Thursday, 12 September 2019
The Campaign for Youth Justice declared October to be National Youth Justice Action Month (YJAM). Since 2009, YJAM has grown every year. YJAM aims to provide people across the country with an opportunity to develop action-oriented events in their communities. We hope to see you in October!
Sign Up Now
Tuesday, 03 September 2019
As part of Youth Justice Action Month (YJAM) , we’re asking young people and those who have been impacted by harsh laws that sentence youth to adult time to help design the Campaign for Youth Justice’s (CFYJ) annual holiday card encompassing the theme of “Peace & Justice.” This supports our overall theme for YJAM this year: A.C.T. (Awaken. Confront. Transform.) to End Racism. At CFYJ, we hope to transform the current unjust system to one that embraces peace and justice by addressing historic and structural racism and advances healing and peace.
Wednesday, 12 June 2019
Many activists and organizers are well versed in the ways that structural racism drives unfair outcomes for youth who come in contact with the law. It is well documented that despite a near 60% drop in youth incarceration and continued falling arrest rates that in many places racial and ethnic disparities are increasing despite reform efforts. Youth of color, particularly Black youth, who are charged, incarcerated, and sentenced as adults heavily bear the burden of these disparities. Not only are they treated more harshly than their white counterparts when arrested with the same crimes; but they are sentenced more extremely, often getting longer sentences than adults who commit similar crimes. This is unacceptable.
Wednesday, 12 June 2019
By Marcy Mistrett, CEO
Anniversaries can be moments of celebration or they can be reminders of our losses and short-comings. The exoneration and settlement awarded to of five young men charged with rape, assault, robbery , attempted murder, and rioting in NY in 2014 juxtaposed to the tragic suicide of Kalief Browder in 2015 underscores this fact.
Today is the 4th anniversary of Kalief Browder’s death; he was 22 years young when he took his life, after spending three years on Rikers Island in New York as a teenager, two of which were spent in solitary confinement. His story moved a nation—and the state of New York fundamentally changed the way it looked at 16 & 17 year olds in their justice system.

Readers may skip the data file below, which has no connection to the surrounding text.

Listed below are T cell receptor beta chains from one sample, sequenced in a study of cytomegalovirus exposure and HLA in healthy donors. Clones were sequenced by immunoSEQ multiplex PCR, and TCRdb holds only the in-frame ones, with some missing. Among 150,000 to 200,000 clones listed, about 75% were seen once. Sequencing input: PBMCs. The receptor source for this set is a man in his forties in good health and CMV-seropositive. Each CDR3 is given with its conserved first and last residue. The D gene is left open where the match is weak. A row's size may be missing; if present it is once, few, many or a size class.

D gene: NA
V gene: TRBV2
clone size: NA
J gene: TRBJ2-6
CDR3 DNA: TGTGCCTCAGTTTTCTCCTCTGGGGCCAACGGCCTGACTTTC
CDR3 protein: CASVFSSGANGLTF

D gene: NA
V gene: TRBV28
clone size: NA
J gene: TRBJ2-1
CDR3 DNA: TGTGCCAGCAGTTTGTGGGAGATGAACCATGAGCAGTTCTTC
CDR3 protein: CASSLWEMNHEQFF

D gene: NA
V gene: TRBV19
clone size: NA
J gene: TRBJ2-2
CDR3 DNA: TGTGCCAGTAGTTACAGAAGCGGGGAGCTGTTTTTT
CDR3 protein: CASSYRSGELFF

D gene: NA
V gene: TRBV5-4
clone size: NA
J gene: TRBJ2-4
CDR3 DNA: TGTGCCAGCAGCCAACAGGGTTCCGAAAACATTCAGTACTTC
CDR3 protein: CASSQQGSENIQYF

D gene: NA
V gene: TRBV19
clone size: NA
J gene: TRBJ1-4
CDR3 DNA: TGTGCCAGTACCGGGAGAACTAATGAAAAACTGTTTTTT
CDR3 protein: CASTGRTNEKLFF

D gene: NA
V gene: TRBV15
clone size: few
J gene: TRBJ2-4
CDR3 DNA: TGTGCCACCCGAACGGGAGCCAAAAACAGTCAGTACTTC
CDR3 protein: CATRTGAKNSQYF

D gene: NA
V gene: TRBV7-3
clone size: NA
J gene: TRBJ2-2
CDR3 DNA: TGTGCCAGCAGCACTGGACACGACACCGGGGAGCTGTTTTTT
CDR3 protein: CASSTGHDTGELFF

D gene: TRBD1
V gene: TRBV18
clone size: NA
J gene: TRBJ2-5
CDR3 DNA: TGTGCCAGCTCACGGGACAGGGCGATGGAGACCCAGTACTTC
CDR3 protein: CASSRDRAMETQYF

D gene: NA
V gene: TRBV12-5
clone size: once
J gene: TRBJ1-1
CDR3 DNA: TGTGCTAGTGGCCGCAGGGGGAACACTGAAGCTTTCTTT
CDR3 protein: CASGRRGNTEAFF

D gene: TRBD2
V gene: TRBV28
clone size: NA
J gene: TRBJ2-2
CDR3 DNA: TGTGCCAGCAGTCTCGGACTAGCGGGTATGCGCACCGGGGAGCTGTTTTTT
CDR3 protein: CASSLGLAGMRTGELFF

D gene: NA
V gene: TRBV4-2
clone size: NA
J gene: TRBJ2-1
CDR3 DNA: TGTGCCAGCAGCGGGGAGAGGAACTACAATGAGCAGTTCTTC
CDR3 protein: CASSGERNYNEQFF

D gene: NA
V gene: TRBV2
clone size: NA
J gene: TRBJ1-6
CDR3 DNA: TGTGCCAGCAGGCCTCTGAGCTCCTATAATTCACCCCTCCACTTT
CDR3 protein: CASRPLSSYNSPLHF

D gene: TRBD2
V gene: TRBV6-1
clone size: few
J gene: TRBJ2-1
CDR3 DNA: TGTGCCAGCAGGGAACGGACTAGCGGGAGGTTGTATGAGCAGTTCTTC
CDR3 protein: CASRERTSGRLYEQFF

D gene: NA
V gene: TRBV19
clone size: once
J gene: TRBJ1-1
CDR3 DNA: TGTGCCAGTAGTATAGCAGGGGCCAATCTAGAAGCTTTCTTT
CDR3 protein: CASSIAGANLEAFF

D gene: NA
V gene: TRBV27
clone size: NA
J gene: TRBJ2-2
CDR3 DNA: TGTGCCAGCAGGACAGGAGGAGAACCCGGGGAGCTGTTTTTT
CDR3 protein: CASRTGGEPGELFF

Wednesday, 12 June 2019
By Aprill O. Turner, CFYJ Communications Director
NOTE: CFYJ Communications Director, Aprill Turner appeared on WHUR.FM (Washington, DC) with cast member of "When They See Us", Asante Blackk. Check out the full interview here--What You Will Learn From the Documentary of Central Park 5.
Today Netflix releases the highly anticipated limited series, Ava DuVernay's "When They See Us". The series chronicles the story of the tragic Central Park Five case about five teenage boys of color from Harlem who were wrongly convicted of the rape of a white woman which they didn't commit in 1989, and the 25-year fight for justice following their conviction.
The Campaign for Youth Justice had the opportunity to participate in an advanced screening of the film last month in New York, along with other social and criminal justice advocacy organizations.
Wednesday, 31 October 2018
Brian Evans, CFYJ State Campaign Director
With the theme #VoteYouthJustice – anticipating the election that is now less than a week away – this year’s Youth Justice Action Month (YJAM) featured events and activities all across the country.
Every October is Youth Justice Action Month, and this year, on the very first day, New York’s “Raise the Age” law went into effect for 16-year-olds, who are now no longer automatically tried as adults. All children under 18 were also removed from Rikers Island
Wednesday, 31 October 2018
Congratulations to Elle Reber from Green Bay, WI for winning the poster contest for !
Monday, 22 October 2018
By Nicole Dooley, Policy Counsel at NAACP Legal Defense and Educational Fund, Inc., and Rachel Marshall, Federal Policy Counsel for the Campaign for Youth Justice
After the February 14, 2018, shooting at Marjory Stoneman Douglas High School in Parkland, Florida, people across the country again started having too-familiar conversations around how to keep students safe from violence at school. These conversations covered a wide range of topics, from students discussing clear backpacks, to teachers and administrators taking emergency preparedness trainings, to state and federal lawmakers deciding how to spend money to make schools safer.
Thursday, 04 October 2018
Election Day 2018 is November 6. During October 2018, Youth Justice Action Month (YJAM) will focus on the importance of elections in the fight for Youth Justice. Throughout the country, races for everything from School Board to the Courtroom to the State House will be in high gear, and the futures of young people will be at stake!
As part of YJAM, we’re asking young people around the country to design a #VoteYouthJustice poster. Five posters will be selected by the Campaign for Youth Justice’s spokespeople and those 5 posters will be voted on by the general public. The winning poster will be used by the Campaign for Youth Justice leading up to Election Day 2018.
Here’s what you need to know to enter the contest: